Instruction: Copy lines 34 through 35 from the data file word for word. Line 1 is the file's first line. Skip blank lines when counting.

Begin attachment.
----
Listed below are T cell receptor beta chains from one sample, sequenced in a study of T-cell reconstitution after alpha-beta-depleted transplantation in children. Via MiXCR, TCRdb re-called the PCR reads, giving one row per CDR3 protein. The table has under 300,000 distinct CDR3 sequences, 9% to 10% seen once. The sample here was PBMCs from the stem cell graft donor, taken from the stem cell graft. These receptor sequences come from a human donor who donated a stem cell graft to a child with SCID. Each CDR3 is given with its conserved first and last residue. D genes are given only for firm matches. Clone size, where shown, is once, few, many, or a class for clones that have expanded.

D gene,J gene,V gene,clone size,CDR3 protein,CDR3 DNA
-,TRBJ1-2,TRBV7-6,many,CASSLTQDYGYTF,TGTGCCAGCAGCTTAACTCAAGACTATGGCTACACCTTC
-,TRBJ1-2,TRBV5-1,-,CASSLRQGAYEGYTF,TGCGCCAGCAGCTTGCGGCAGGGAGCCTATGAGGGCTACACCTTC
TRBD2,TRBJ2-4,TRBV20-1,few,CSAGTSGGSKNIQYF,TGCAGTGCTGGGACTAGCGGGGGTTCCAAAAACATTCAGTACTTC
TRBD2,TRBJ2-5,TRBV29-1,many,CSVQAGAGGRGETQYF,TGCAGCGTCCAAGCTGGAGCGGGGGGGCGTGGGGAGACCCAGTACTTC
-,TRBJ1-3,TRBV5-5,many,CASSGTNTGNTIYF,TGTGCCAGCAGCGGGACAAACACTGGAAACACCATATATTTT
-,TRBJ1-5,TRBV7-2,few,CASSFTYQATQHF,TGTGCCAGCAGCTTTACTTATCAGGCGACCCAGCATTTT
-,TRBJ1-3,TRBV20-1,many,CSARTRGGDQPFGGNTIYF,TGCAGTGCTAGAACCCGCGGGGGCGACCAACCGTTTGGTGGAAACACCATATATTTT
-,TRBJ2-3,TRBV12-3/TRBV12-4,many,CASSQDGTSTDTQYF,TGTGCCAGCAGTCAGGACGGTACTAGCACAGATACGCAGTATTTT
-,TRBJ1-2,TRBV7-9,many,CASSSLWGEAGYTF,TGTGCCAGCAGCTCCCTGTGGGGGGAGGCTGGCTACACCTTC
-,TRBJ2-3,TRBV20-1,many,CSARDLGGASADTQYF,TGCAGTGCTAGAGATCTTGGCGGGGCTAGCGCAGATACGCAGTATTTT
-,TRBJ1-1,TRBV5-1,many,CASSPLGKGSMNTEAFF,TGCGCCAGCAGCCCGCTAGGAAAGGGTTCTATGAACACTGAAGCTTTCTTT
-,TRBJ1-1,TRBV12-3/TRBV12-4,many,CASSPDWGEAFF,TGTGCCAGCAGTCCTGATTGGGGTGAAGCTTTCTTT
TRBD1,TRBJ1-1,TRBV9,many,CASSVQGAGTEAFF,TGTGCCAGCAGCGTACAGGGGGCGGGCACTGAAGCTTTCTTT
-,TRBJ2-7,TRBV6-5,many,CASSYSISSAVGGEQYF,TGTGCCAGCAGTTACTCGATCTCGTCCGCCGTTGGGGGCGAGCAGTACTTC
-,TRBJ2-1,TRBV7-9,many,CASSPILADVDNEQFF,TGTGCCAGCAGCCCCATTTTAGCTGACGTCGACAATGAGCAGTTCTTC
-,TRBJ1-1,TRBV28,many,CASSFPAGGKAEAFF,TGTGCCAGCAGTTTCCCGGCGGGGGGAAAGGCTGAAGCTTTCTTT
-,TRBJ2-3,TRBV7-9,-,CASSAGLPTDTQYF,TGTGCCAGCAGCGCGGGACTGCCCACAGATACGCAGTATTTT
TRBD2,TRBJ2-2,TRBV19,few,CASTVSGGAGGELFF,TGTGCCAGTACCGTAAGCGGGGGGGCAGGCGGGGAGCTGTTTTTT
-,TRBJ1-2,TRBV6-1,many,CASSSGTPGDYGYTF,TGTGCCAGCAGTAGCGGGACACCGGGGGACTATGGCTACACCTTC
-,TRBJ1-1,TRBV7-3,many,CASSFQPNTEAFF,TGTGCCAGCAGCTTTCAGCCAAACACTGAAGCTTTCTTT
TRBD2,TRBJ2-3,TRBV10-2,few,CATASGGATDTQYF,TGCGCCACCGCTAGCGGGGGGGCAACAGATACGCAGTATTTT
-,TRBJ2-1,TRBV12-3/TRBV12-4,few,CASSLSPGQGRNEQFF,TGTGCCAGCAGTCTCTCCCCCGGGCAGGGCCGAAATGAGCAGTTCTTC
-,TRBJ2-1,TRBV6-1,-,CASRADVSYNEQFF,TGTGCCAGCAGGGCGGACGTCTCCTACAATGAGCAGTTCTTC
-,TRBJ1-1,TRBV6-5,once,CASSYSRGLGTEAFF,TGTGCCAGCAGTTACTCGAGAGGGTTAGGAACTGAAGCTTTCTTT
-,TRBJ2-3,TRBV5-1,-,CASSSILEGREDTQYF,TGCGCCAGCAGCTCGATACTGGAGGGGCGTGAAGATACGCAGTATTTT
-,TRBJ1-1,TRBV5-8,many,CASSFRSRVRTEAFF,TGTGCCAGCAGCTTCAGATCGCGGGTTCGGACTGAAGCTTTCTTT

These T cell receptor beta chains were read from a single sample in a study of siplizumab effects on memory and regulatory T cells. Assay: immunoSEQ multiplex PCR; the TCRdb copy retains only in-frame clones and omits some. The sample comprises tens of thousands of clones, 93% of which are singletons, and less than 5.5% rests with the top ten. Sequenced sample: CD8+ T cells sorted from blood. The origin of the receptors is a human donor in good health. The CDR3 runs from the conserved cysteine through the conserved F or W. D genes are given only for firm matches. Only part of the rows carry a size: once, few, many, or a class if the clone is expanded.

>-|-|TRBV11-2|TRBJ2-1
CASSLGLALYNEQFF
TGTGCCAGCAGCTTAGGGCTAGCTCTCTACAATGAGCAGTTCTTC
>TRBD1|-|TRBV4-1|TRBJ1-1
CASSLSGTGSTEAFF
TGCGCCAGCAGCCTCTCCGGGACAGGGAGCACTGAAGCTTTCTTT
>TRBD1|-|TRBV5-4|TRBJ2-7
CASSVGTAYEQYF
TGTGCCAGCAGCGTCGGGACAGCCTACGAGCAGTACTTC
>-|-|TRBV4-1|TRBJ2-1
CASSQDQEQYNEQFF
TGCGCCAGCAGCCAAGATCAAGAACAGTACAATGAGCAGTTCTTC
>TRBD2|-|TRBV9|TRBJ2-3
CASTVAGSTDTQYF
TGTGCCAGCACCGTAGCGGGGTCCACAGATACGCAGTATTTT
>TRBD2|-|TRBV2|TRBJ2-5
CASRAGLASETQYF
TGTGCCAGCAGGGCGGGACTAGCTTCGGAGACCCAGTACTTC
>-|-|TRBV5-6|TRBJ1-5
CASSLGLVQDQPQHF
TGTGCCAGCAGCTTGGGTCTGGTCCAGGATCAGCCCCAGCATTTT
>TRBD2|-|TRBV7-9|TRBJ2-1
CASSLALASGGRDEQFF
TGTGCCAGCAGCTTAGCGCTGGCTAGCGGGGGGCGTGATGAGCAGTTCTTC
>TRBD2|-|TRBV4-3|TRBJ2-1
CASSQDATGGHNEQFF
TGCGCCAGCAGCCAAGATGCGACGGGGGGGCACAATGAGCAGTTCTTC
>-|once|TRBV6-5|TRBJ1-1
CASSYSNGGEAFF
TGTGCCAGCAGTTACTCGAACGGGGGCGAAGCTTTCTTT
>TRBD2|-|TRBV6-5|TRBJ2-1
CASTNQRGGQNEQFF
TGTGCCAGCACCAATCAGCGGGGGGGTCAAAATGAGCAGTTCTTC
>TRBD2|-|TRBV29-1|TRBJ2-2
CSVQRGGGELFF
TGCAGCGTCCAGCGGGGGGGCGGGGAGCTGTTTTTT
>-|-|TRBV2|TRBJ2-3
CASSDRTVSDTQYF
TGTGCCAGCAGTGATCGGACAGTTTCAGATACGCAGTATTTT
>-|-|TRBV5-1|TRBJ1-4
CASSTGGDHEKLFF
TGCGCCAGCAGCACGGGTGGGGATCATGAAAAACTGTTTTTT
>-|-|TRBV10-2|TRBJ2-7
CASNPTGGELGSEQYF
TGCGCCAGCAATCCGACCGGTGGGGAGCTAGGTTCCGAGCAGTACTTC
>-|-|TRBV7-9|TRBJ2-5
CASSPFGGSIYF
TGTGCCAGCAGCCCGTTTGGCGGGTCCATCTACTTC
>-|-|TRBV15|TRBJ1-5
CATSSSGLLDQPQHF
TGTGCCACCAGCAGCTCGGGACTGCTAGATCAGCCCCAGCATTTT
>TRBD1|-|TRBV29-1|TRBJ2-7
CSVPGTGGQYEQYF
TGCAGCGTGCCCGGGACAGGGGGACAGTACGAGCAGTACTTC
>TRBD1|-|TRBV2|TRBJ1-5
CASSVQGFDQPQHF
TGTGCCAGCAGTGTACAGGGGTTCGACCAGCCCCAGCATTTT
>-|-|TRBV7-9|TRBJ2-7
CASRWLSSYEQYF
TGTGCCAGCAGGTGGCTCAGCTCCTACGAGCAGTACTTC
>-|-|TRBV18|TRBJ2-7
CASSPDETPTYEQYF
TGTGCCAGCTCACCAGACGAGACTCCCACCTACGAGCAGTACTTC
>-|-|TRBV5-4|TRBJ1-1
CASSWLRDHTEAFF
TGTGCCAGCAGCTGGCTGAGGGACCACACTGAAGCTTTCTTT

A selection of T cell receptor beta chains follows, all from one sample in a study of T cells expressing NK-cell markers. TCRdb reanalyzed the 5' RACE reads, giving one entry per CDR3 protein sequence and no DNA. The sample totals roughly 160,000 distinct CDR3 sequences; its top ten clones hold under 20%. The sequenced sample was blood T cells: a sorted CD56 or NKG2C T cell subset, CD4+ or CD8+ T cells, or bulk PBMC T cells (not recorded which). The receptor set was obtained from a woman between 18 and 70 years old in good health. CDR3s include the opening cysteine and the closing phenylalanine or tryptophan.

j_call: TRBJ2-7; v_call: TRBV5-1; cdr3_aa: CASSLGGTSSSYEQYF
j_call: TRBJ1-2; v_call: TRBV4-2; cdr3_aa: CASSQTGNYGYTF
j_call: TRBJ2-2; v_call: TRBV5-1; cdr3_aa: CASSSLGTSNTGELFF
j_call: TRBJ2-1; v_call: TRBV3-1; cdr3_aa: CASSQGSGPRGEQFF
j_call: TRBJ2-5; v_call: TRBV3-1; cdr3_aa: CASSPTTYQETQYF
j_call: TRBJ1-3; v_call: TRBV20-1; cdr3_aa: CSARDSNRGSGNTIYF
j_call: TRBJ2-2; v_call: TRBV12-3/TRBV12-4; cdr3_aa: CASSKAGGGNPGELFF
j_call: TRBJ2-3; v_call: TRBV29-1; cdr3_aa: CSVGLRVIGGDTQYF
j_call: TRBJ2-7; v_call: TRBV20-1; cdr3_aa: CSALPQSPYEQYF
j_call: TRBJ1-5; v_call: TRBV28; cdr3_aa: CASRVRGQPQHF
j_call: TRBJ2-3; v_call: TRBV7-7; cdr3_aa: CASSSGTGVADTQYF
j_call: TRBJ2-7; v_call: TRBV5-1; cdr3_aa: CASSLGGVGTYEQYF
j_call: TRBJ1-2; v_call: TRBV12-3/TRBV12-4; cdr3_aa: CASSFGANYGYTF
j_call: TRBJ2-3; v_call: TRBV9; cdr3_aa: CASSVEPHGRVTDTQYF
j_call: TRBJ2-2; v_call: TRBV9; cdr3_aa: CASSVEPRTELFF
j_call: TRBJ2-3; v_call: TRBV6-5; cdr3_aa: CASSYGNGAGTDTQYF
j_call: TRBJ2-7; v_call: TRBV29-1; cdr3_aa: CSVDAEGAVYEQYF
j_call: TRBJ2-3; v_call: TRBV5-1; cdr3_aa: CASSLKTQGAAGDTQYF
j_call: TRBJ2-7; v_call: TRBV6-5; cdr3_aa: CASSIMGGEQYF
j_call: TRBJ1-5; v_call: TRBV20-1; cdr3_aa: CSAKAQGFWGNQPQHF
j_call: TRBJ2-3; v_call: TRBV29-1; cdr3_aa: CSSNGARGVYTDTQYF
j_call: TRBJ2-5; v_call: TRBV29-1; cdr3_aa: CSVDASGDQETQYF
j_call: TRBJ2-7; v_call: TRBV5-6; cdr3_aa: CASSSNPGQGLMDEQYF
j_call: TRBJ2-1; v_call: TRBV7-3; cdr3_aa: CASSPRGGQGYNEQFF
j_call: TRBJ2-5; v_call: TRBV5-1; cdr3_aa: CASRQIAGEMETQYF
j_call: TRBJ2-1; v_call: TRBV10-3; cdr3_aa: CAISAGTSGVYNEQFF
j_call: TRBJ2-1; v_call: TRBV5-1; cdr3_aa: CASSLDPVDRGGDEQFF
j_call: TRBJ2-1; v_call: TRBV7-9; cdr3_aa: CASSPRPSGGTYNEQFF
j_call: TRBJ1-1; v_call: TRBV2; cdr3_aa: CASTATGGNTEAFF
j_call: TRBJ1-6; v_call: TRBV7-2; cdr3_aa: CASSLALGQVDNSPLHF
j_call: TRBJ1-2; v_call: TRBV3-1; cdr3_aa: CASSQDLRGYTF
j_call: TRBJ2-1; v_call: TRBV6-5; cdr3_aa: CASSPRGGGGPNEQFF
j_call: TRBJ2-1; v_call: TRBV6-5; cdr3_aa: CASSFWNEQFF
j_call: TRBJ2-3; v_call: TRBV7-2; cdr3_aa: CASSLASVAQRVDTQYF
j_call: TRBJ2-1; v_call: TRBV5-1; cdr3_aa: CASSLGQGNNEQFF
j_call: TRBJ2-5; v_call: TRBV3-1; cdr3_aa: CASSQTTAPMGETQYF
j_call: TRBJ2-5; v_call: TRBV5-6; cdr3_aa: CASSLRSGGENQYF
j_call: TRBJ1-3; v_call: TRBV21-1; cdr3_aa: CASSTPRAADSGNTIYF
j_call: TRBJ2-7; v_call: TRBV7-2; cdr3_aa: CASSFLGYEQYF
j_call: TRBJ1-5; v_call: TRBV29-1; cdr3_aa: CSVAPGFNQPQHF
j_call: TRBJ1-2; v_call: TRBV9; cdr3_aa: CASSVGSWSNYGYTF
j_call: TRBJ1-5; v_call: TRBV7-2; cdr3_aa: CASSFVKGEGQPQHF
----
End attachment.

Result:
CASSLSGTGSTEAFF
TGCGCCAGCAGCCTCTCCGGGACAGGGAGCACTGAAGCTTTCTTT